Hestia Education Group, LLC et al v. John King

Northern District of California, cand-4:2015-cv-01463

Order by Magistrate Judge Donna M. Ryu denying {{52}} Motion for Reconsideration.(dmrlc3, COURT STAFF)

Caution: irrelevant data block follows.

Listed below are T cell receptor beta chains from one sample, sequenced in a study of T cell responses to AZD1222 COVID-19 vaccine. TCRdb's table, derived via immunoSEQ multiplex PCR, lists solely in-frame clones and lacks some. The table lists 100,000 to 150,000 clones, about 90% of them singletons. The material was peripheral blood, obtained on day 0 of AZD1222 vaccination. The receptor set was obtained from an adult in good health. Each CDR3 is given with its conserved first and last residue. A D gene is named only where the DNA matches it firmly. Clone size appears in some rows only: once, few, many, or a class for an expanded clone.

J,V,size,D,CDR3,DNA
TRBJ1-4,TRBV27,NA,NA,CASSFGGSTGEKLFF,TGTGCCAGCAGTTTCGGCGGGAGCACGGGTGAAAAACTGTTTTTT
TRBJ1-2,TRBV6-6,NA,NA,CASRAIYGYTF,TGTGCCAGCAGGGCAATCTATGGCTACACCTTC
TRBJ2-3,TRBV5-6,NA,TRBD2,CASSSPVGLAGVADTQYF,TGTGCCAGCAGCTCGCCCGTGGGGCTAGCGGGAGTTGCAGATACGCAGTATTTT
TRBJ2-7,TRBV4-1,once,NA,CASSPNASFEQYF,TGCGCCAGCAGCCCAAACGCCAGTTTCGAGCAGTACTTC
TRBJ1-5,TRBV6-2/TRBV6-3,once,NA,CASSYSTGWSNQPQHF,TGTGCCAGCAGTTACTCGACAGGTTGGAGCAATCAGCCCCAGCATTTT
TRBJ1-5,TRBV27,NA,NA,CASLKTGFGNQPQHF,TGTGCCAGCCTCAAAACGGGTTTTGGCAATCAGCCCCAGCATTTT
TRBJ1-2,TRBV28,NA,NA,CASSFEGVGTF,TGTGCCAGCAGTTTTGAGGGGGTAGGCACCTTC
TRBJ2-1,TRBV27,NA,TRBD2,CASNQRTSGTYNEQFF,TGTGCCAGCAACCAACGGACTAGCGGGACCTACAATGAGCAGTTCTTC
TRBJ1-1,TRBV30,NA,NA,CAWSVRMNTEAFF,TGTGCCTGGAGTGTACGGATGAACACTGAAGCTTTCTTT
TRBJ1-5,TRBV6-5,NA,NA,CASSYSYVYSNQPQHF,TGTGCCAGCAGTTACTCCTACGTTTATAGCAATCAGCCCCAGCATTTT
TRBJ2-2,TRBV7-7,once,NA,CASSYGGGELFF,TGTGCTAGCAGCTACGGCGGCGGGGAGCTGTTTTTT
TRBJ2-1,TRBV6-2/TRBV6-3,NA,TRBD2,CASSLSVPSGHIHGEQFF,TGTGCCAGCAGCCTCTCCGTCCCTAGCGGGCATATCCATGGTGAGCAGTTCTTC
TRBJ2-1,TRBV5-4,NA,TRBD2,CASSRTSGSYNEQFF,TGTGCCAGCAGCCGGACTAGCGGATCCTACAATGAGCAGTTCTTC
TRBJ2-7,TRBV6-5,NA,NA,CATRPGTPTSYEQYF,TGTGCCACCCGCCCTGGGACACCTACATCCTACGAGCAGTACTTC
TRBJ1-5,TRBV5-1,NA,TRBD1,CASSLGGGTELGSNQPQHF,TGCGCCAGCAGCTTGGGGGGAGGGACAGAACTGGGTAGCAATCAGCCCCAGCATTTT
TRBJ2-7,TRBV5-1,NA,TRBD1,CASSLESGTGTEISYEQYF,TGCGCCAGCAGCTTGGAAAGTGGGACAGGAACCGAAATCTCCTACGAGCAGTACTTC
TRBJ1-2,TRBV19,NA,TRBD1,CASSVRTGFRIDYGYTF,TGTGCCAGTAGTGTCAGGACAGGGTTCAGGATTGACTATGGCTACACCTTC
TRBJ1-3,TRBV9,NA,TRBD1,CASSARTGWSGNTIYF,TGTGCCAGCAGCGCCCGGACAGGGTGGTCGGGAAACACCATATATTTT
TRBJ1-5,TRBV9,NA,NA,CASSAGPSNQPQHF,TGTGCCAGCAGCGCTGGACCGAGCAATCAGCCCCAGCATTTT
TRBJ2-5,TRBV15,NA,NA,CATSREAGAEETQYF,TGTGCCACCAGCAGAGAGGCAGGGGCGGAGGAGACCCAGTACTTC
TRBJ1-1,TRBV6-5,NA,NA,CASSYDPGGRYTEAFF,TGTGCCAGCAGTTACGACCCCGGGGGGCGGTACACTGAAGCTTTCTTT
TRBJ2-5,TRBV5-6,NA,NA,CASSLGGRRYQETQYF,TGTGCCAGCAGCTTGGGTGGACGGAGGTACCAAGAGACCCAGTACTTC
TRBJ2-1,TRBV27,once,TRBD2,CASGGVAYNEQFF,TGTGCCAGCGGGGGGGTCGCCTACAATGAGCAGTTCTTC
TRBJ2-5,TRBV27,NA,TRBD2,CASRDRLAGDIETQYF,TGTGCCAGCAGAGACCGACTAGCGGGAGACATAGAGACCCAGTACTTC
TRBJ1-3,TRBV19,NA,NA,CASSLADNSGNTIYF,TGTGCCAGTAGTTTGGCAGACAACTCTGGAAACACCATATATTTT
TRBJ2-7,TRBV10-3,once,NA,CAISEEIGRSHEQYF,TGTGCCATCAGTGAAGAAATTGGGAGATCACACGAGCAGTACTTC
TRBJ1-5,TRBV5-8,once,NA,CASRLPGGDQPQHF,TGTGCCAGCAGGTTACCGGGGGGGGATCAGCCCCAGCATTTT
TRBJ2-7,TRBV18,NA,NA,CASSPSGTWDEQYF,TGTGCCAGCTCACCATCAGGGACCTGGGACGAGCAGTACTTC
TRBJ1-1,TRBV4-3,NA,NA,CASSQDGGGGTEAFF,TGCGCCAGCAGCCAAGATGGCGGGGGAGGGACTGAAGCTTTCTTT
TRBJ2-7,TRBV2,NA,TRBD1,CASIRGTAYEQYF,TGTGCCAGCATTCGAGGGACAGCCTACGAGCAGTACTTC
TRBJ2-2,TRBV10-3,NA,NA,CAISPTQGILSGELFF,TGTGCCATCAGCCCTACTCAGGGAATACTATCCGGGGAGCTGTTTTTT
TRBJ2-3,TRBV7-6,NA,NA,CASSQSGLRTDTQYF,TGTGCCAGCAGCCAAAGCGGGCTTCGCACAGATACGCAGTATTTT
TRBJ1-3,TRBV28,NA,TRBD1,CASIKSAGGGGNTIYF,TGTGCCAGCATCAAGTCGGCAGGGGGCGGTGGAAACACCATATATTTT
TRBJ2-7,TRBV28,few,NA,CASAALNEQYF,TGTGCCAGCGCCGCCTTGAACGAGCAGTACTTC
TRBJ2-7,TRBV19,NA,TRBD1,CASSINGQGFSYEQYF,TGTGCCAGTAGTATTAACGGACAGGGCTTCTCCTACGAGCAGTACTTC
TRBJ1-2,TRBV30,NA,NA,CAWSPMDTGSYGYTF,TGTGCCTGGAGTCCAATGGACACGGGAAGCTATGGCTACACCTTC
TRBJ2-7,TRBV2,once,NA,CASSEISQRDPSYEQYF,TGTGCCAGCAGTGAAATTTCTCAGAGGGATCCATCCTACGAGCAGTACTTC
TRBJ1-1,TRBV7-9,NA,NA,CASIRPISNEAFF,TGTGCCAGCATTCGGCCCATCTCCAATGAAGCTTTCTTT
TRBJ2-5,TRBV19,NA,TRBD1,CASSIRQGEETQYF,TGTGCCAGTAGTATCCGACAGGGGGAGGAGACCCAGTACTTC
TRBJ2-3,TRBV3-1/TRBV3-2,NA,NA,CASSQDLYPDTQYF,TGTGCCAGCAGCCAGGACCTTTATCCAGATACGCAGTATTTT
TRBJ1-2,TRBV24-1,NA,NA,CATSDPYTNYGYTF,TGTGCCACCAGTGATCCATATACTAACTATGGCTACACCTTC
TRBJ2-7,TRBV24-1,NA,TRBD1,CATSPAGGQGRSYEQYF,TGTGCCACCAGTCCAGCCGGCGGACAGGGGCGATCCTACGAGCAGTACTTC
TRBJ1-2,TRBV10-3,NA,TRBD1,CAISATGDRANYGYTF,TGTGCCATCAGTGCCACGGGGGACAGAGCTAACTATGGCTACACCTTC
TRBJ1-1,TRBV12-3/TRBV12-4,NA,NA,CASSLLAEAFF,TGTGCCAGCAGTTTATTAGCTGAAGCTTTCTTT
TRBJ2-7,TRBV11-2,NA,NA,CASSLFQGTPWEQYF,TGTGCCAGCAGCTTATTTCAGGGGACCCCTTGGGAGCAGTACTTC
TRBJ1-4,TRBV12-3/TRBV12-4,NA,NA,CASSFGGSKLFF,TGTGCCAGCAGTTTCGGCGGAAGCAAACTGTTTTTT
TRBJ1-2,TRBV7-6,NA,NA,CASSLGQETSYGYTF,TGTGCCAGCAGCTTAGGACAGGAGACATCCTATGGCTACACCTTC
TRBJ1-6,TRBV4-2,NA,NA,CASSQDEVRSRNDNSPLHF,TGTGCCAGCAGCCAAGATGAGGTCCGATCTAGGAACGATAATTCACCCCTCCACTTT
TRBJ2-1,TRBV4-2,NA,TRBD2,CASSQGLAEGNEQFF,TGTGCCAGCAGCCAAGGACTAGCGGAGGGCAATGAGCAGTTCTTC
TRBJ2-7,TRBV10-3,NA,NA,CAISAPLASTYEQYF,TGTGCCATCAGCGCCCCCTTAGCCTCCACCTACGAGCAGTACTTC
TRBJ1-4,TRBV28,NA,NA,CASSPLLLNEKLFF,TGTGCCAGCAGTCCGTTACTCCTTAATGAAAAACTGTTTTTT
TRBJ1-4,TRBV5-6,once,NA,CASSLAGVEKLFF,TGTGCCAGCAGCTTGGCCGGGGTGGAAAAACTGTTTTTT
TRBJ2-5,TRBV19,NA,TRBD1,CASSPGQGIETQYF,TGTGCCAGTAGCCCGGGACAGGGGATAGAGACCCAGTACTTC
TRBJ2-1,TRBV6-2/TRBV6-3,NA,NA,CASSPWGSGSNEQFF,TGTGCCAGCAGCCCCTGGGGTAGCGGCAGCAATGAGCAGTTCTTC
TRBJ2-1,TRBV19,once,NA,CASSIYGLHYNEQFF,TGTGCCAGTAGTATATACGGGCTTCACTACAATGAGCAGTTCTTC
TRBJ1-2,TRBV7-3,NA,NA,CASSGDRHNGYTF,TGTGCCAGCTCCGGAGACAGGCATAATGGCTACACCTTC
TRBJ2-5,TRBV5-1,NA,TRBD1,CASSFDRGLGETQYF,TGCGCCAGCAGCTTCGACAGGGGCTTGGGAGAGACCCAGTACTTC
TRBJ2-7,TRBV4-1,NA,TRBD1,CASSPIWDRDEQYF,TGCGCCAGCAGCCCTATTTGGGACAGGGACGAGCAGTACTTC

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1 2 3 4 UNITED STATES DISTRICT COURT 5 NORTHERN DISTRICT OF CALIFORNIA 6 HESTIA EDUCATION GROUP, LLC, et 7 al., Case No. 15-cv-01463-DMR 8 Plaintiffs, ORDER DENYING PLAINTIFFS' 9 v. MOTION FOR LEAVE TO FILE MOTION FOR RECONSIDERATION 10 JOHN KING, Re: Dkt. Nos. 52, 54, 56 11 Defendant. 12 Plaintiffs Hestia Education Group, LLC dba Blush School of Makeup ("Blush") and Northern District of California United States District Court 13 Manhal Mansour ("Mansour") (collectively "Plaintiffs") move for leave to file a motion for 14 reconsideration of the court's January 29, 2016 order granting in part and denying in part their 15 motion for discovery (Docket No. 45, "January 29 Order"). [Docket No. 52 (Pls.' Mot.).] 16 Plaintiffs subsequently filed three supplemental exhibits in support of their motion. [Docket Nos. 17 54 and 56.] 18 Plaintiffs' underlying suit against the Secretary of the United States Department of 19 Education in his official capacity ("Department" or "Defendant") seeks review under the 20 Administrative Procedure Act ("APA") of the Department's denial of Blush's application for 21 initial certification to participate as an eligible institution in the Title IV student financial aid 22 programs. 23 I. Legal Standard 24 Civil Local Rule 7-9 provides that "[b]efore the entry of a judgment adjudicating all of the 25 claims and the rights and liabilities of all the parties in a case, any party may make a motion before 26 a Judge requesting that the Judge grant the party leave to file a motion for reconsideration of any 27 interlocutory order. . . . No party may notice a motion for reconsideration without first obtaining 28 leave of Court to file the motion." N.D. Civ. L.R. 7-9(a). A motion for reconsideration may be 1 made on one of three grounds: (1) a material difference in fact or law exists from that which was 2 presented to the court, which, in the exercise of reasonable diligence, the party applying for 3 reconsideration did not know at the time of the order for which reconsideration is sought; (2) the 4 emergence of new material facts or a change of law; or (3) a manifest failure by the court to 5 consider material facts or dispositive legal arguments presented before such order. N.D. Civ. L.R. 6 7-9(b)(1)- (3). The moving party may not reargue any written or oral argument previously 7 asserted to the court. N.D. Civ. L.R. 7-9(c). Whether to grant leave to file a motion for 8 reconsideration under Rule 7-9 is committed to the court's sound discretion. See Montebueno 9 Mktg., Inc. v. Del Monte Corp.—USA, 570 F. App'x 675, 676 (9th Cir. 2014) (citing Bias v. 10 Moynihan, 508 F.3d 1212, 1223(9th Cir. 2007)). 11 Plaintiffs seek reconsideration on two bases: 1) "a manifest failure by the court to consider 12 material facts or dispositive legal arguments presented before such order" regarding Plaintiff Northern District of California United States District Court 13 Mansour's de facto debarment claim, and 2) "the emergence of new material facts" regarding the 14 alleged "Elite Scheme." 15 II. Factual and Procedural Background 16 Plaintiff Blush is a private, post-secondary makeup school located in San Francisco. Blush 17 is owned by Hestia Education Group, LLC. Plaintiff Mansour owns 100% of Hestia Education 18 Group LLC, is the Chief Executive Officer of Blush, and serves on Blush's Board of Directors. 19 On January 3, 2014, Blush filed an application with the Department seeking initial 20 certification of eligibility to participate in the Title IV federal student loan and grant program. The 21 Department denied Blush's application in a letter dated February 14, 2014, and affirmed the denial 22 in subsequent letters, the last of which was issued on February 15, 2015. 23 Plaintiffs filed this lawsuit seeking review of the Department's denial under the APA, 24 alleging that the denial of Blush's application was arbitrary and capricious, and also resulted in a 25 de facto debarment of Mansour. Plaintiffs moved for discovery under the APA and on Mansour's 26 de facto debarment claim. The court granted Plaintiffs' motion for discovery in part. The court 27 found that the declarations of Martina Fernandez-Rosario and Donna Wittman indicated that the 28 Department had relied on extra-record information in denying Blush's application, specifically the 2 1 role of Cristina Grimm1 in Elite, a cosmetology school once owned by Mansour. January 29 2 Order at 8-9. The court ordered the Department to supplement the Administrative Record ("AR") 3 with the materials it relied on regarding Grimm's involvement with Elite's failure to comply with 4 applicable Title IV statutes and regulations. Id. at 9. The court also permitted Plaintiffs to 5 conduct one-hour depositions of Fernandez-Rosario and Wittman, restricted to this topic. Id. The 6 court otherwise denied Plaintiffs' motion for discovery under the APA and denied discovery on 7 Mansour's de facto debarment claim. [Docket No. 45 (Order on Mot. for Discovery).] 8 Plaintiffs now move the court for leave to file a motion for reconsideration of its January 9 29, 2016 order denying discovery on Mansour's de facto debarment claim. Plaintiffs argue that 10 the court failed to consider persuasive legal arguments. Plaintiffs also seek to expand the amount 11 and scope of discovery that the court permitted on the Plaintiffs' APA claim. Plaintiffs argue that 12 new facts have emerged related to the Department's determination that it likely would not approve Northern District of California United States District Court 13 continued Title IV eligibility for a separate school that Grimm plans to buy, San Francisco College 14 of Cosmetology. [Docket No. 52 (Pls.' Mot.).] 15 III. Analysis 16 A. The Court's Consideration of Legal Arguments Regarding Mansour's De Facto Debarment Claim 17 Plaintiffs argue that the court failed to consider "persuasive legal arguments that if 18 followed by the Court would be dispositive on the de facto debarment issue." Pls.' Mot. at 1. 19 Plaintiffs argue that the court erred by giving too much weight to Nat'l Career Coll., Inc. v. 20 Spellings, 371 F. App'x 794 (9th Cir. 2010) ("NCC"), and by not giving greater weight to the 21 "better reasoned" authorities that Plaintiffs cited. 22 Plaintiffs' contention that the court erred in its weighing of "persuasive" authorities is 23 nothing more than a thinly veiled attempt to reargue its original motion. This fails to meet the 24 standard for reconsideration based on "manifest failure by the court to consider ... dispositive legal 25 arguments." N.D. Civ. L.R. 7-9(b)(2) (emphasis added). 26 Plaintiffs concede that the court accurately noted that although the opinion in Nat'l Career 27 28 1 Grimm is Mansour's wife. 3 1 Coll. is "unpublished and thus non-precedential," the court "properly may consider the Ninth 2 Circuit's reasoning." Pls.' Mot. at 2 (citing Order at 11 n.10). Plaintiffs acknowledge that there is 3 no binding Ninth Circuit authority addressing the elements of a de facto debarment claim, yet 4 attempt to reargue the merits of their original motion—in direct contradiction of Local Rule 7- 5 9(c). See N.D. Civ. L.R. 7-9(c) (authorizing the imposition of sanctions where the motion for 6 leave to file a motion for reconsideration repeats arguments previously made to the Court). 7 Plaintiffs characterize their motion as "referring" to arguments previously raised, rather than 8 rearguing them. Pls.' Mot. at 1 n.1. However, the persuasiveness of the authorities cited by 9 Plaintiffs and Defendant regarding the legal standard for de facto debarment was squarely before 10 the court when it decided Plaintiffs' original discovery motion. See Pls.' Mot. at 3 (citing Pls.' 11 Discovery Brief and Reply [Docket Nos. 28 and 33.]). The court heard and considered Plaintiffs' 12 argument about the persuasiveness of the authority relating to Mansour's de facto debarment claim Northern District of California United States District Court 13 at the November 12, 2015 hearing. See Docket No. 48 (Nov. 12, 2015 Hr'g Tr.). 14 Plaintiffs' failure to comply with Civil Local Rule 7–9 constitutes grounds for denying 15 their motion. See Tri–Valley CAREs v. U.S. Dept. of Energy, 671 F.3d 1113, 1131 (9th Cir. 2012) 16 ("Denial of a motion as the result of a failure to comply with local rules is well within a district 17 court's discretion ."); Zepeda v. PayPal, Inc., No. C 10-1668 SBA, 2013 WL 2147410, at *2 18 (N.D. Cal. May 15, 2013) (noting that failure to comply with local rules sufficient grounds for 19 denying motion for leave to file motion for reconsideration). Furthermore, because these 20 arguments were heard and considered by the court prior to the January 29, 2016 discovery order, 21 they are not properly the subject for a motion for reconsideration. 22 B. New Facts Regarding Grimm and the San Francisco College of Cosmetology 23 Plaintiffs argue that new facts regarding Grimm's application for continued Title IV 24 eligibility for the San Francisco College of Cosmetology ("SFCC") are material to their motion for 25 discovery. 26 Grimm had intended to purchase SFCC from its current owner, and applied for pre- 27 acquisition approval for continued Title IV eligibility for the school under her ownership in 28 September 2015. The Department issued its determination, by letter dated March 3, 2016, that it 4 1 would likely deny the proposed application for continued Title IV eligibility for SFCC if Grimm 2 became the owner, president, and CEO. Pls.' Mot. at 6-9; Supplemental Ex. 3 [Docket No. 54-1.] 3 While these facts may be relevant to claims filed on behalf of SFCC or Grimm, such 4 claims are not a part of this case. Plaintiffs have not shown that they are relevant, let alone 5 "material," to the present case, which involves Blush's Title IV application and Mansour's 6 debarment claim. N.D. Civ. L.R. 7-9(b)(2); see Compl. [Docket No. 1] at 13-15. 7 Plaintiffs are incorrect when they state that "in order for the Court to determine whether 8 the decision making process leading to the Blush denial was customary and fair, rather than 9 irregular and arbitrary and capricious, there should be an opportunity for sufficient discovery 10 concerning that decision-making process." Pls.' Mot. at 9. This is not the standard for discovery 11 under the APA. As laid out in the court's discovery order, judicial review of agency action in 12 APA challenges is usually limited to review of the administrative record. Friends of the Earth v. Northern District of California United States District Court 13 Hintz, 800 F.2d 822, 828 (9th Cir. 1986). Because a court's review of an agency decision under 14 the APA is limited to the administrative record, discovery generally is not permitted in such cases, 15 with four narrow exceptions, when: "(1) it is necessary to determine whether the agency has 16 considered all relevant factors and explained its decision, (2) the agency has relied on documents 17 not in the record, (3) supplementing the record is necessary to explain technical terms or complex 18 subject matter, or (4) plaintiffs make a showing of bad faith." City of Las Vegas, Nev. v. F.A.A., 19 570 F.3d 1109, 1116 (9th Cir. 2009). Plaintiffs fail to explain how facts regarding SFCC are 20 relevant to this case, much less how they fit into any of the four narrow exceptions for discovery 21 under the APA. 22 III. CONCLUSION 23 For the reasons stated above, Defendants' request for leave to file a motion for 24 reconsideration is denied. 25 IT IS SO ORDERED. 26 Dated: April 5, 2016 ______________________________________ 27 Donna M. Ryu 28 United States Magistrate Judge 5